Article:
Post-traumatic stress disorder (PTSD)

PTSD is a mental health disorder that can occur if you’ve experienced or witnessed a traumatic event, according to the American Psychiatric Association. It can happen as a response to war, natural disasters, accidents, and assault. If you have PTSD, you may experience the following symptoms, which must be present for more than a month and cause distress in your life:

OCD and PTSD are often linked. Why? OCD is an opportunistic disorder. “It’s easy for OCD to take trauma and exploit it in ways that are painful. OCD is always looking for the hot buttons it can push and what you care about—and then scare people around those things,” says Kilduff. 

How does having more than one diagnosis affect treatment?

First before jumping into treatment, be fully assessed for comorbid conditions. “Proper diagnosis is crucial. It’s important that someone understands what’s happening with them—and for us to help normalize it,” says Kilduff. It’s common for OCD to be mistaken for anxiety, for example, or for OCD symptoms in people with other conditions not to be addressed at all. 

“Once you know the diagnoses, you can start to look at the gold-standard treatment for those conditions,” says Kilduff. “There is not a one-size-fits-all here. You want to make sure you’re getting the right treatment for the right things, which will net the most benefit out of therapy and increase the chance that you can move into recovery,” she says. 

Here’s a couple examples of how that might play out in real scenarios. 

First, let’s consider that you have OCD and then have developed depression because your quality of life has diminished so much due to the cycle of obsessions and compulsions. Here, your clinician would focus on treating the OCD because that is the cause of the depression. The optimistic news here, says Kilduff, is that “once you treat OCD, depression naturally lifts. You don’t need extra or parallel treatment.” This does not mean that OCD treatment will be easy—it will take work—but if this describes your current struggles, you can take comfort in knowing that one form of treatment can help you recover in multiple ways.

What about primary depression? “If primary depression is untreated, quite possibly you won’t have the energy to do the gold-standard treatment for OCD,” called exposure and response prevention, or ERP. So, you might see a therapist for depression treatment to build necessary skills, or be assessed for medication in order to allow you to open up to the treatment you need for your OCD.

A final situation: you have PTSD. Let’s say one of your symptoms is dissociation or flashbacks. This can complicate the use of ERP because using ERP first might actually trigger dissociations or flashbacks, says Kilduff, which would cause unnecessary distress and compromise OCD treatment. In that case, a clinician might suggest focusing on PTSD treatment first and then moving onto OCD.

How to approach treatment for OCD and other conditions

Regardless of your comorbidities, you must be treated for OCD. “We know for sure that if you leave OCD untreated, it will only grow and create more encompassing, complex, and involved compulsions,” says Kilduff.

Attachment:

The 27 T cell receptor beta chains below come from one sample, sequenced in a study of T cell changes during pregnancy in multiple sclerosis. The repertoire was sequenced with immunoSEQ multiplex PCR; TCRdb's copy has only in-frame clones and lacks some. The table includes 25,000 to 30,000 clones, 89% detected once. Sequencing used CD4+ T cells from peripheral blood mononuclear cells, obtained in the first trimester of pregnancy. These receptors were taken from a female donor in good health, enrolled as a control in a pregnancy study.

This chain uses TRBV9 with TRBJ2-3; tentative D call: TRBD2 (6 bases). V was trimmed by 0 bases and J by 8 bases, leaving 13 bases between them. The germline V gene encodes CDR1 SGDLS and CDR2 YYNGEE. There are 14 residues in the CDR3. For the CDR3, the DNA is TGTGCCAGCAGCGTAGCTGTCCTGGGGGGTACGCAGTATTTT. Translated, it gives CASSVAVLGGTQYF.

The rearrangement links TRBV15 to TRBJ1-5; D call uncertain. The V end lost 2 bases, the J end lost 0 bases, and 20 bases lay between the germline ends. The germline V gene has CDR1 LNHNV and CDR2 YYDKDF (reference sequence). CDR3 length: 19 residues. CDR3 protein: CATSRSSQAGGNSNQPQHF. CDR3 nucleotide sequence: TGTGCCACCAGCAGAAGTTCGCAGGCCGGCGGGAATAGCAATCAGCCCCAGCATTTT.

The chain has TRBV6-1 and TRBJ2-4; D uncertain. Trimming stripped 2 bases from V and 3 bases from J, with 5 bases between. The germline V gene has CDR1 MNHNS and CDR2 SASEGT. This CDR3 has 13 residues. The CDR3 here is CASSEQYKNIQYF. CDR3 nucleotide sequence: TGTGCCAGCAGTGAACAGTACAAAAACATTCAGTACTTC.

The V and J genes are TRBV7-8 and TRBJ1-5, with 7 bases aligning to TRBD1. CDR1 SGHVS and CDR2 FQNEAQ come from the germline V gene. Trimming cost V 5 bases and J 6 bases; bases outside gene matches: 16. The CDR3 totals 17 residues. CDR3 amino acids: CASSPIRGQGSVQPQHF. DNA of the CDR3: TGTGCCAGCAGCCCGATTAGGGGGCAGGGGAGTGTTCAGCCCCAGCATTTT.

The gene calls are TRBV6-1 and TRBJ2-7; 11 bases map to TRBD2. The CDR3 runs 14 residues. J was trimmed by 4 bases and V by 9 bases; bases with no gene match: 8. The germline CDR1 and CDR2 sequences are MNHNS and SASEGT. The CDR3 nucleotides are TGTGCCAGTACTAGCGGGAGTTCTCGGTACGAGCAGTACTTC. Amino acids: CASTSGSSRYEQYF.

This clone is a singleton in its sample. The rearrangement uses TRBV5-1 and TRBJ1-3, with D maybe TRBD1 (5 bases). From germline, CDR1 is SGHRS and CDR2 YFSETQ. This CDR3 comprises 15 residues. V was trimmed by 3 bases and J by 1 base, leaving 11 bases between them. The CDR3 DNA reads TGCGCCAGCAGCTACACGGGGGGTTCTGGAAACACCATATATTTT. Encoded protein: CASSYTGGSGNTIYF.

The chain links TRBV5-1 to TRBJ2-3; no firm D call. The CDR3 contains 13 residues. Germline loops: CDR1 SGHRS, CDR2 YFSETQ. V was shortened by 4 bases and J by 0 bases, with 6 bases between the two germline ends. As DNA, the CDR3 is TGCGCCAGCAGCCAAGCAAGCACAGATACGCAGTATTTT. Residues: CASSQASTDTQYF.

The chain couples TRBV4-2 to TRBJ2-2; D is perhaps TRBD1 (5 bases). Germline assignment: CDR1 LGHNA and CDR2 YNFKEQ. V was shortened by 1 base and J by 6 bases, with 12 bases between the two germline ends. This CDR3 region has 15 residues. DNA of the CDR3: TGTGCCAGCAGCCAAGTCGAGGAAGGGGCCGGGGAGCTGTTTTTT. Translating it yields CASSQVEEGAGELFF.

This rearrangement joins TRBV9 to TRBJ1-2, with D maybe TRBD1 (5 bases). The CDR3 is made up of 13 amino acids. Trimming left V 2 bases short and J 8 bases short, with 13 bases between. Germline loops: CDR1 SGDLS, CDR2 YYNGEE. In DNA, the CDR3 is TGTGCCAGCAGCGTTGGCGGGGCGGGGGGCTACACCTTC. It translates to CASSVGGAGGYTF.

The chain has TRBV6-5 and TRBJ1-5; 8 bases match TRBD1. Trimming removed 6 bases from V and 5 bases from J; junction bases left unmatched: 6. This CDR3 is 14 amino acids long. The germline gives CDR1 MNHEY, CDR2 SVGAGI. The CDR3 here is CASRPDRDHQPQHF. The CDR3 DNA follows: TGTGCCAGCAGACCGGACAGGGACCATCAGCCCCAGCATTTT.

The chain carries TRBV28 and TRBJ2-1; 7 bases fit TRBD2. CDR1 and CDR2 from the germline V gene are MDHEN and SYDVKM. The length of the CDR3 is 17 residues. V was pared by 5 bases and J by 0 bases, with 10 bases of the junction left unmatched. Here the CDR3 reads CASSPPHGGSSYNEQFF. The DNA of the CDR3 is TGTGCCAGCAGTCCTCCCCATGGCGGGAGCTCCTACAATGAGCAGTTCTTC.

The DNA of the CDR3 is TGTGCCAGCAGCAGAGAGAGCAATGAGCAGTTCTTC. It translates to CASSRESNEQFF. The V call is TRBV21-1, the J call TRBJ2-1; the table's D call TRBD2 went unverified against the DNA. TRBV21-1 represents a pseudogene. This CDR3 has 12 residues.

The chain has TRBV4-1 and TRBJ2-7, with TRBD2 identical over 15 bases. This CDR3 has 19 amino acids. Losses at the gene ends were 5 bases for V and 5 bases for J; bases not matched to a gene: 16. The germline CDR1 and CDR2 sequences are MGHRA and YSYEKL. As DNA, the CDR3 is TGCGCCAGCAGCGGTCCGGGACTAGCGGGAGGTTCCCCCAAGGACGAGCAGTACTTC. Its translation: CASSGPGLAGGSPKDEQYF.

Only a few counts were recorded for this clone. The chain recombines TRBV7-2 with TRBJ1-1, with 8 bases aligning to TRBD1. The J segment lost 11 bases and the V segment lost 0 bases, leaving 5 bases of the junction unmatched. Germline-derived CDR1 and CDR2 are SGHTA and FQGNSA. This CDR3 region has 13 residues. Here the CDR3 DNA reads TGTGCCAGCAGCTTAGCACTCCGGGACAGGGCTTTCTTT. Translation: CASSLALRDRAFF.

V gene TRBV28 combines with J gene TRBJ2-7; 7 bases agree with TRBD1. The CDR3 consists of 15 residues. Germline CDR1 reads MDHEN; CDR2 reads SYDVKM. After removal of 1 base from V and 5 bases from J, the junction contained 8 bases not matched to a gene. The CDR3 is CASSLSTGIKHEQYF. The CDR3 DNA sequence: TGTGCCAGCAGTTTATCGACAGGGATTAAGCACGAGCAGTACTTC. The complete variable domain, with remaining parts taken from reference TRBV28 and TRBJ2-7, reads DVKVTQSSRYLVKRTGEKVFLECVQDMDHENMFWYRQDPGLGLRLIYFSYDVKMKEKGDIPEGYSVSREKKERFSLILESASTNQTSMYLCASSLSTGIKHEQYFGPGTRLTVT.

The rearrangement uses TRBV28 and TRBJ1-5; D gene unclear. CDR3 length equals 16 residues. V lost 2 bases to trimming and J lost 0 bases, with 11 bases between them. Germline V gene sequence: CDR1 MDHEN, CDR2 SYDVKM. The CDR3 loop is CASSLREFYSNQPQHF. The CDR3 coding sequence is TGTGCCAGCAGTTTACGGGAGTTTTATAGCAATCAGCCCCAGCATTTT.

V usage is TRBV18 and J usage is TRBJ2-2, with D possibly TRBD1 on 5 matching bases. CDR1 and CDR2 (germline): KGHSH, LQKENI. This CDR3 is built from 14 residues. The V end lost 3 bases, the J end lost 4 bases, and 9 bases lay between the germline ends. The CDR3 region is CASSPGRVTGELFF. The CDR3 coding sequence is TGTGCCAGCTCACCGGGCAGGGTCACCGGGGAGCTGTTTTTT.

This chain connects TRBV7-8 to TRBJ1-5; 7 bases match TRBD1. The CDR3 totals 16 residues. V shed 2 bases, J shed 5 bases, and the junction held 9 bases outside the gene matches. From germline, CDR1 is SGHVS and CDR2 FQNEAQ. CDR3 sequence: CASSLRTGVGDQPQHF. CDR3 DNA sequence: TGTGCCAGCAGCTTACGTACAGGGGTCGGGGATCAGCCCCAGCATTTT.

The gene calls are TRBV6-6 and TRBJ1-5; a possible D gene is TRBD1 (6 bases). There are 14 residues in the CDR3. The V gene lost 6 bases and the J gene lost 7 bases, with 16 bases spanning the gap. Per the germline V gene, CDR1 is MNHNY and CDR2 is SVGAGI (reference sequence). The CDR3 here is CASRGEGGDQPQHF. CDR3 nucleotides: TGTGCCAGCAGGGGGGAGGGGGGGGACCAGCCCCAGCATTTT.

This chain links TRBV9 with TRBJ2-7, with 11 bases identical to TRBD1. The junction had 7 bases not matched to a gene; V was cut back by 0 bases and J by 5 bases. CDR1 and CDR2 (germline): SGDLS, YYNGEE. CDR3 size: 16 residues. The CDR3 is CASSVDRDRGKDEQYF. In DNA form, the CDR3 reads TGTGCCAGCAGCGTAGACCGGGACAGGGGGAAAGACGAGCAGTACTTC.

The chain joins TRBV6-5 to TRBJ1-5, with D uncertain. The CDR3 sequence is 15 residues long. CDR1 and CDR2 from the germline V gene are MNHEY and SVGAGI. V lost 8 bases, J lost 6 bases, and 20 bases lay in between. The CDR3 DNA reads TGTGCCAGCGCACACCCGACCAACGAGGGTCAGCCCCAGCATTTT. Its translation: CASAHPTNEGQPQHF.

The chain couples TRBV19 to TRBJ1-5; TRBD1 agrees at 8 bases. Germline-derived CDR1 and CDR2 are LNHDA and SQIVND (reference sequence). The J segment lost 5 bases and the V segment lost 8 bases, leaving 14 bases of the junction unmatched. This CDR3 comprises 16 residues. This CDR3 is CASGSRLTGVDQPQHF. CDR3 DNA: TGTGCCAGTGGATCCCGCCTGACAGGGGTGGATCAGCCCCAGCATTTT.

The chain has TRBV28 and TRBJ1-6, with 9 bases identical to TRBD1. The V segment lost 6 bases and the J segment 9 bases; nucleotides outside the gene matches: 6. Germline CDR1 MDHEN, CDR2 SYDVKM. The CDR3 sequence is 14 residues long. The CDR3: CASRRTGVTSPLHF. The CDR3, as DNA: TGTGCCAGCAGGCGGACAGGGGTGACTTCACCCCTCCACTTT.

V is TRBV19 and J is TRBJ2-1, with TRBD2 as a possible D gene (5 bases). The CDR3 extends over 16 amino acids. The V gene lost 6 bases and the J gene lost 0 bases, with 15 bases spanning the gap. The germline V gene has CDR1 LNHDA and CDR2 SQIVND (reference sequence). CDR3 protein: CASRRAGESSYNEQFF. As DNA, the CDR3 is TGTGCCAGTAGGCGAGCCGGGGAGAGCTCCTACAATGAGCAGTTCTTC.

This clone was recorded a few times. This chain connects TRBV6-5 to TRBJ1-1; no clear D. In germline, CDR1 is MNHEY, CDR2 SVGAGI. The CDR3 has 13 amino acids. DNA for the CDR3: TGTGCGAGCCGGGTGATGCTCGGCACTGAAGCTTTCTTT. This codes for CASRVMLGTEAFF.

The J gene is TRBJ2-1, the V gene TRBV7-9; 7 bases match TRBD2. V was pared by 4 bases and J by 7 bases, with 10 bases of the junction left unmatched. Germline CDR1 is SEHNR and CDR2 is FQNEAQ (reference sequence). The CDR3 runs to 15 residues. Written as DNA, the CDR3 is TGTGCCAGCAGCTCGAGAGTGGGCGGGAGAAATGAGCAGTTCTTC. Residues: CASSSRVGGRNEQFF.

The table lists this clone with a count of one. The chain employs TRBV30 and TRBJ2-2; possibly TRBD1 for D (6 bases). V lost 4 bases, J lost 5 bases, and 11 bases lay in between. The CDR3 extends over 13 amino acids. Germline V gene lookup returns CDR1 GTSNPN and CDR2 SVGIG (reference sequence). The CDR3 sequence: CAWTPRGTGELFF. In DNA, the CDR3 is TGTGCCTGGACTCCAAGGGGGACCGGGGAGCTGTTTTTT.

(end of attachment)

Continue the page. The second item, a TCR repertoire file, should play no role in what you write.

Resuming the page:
It’s possible that you could work with two types of therapists during treatment, depending on your needs. For example, you might see a therapist for cognitive-behavioral therapy (CBT) for depression, says Kilduff. And both of your clinicians should be okay with that. “We want you to get help,” they say. Make sure you’re open with both clinicians, which will allow them to coordinate your care. “This setup can be beneficial as long as both parties understand how we’re approaching certain things so we’re not giving conflicting information,” Kilduff adds.

For example, if you are seeing a therapist, certain coping strategies learned in talk therapy could actually be detrimental to OCD by creating new compulsions, such as reassurance-seeking. If your care is coordinated, both therapists can connect to make sure that you’re being supported and given the tools needed for recovery.

In addition, in some instances, medications may be recommended. Some of these medications, such as SSRIs, are used for multiple psychiatric disorders, like depression, anxiety, and OCD. To learn if you are a good candidate for medication, Kilduff recommends connecting with a psychiatrist. Your primary care provider may be able to prescribe these, but if a psychiatrist is available to you, they are the ones who are specialized in psychiatric medications. 

Where to access treatment for OCD and co-occurring conditions

OCD and comorbid conditions don’t go away on their own–you need the right tools to manage them. The good news: you can now access affordable, convenient, and evidence-based treatment for all these comorbidities—depression, anxiety, BFRBs, and PTSD—with NOCD Therapy, along with ERP therapy for OCD.

When comorbid conditions are left untreated, they can reduce the effectiveness of your OCD treatment. This is why NOCD has consistently expanded our care to provide truly holistic, effective care for the OCD community. 

If you’re interested in learning more about accessing treatment for OCD, along with its most common and severe comorbidities, I encourage you to learn more about NOCD’s accessible, effective approach to care for people with OCD.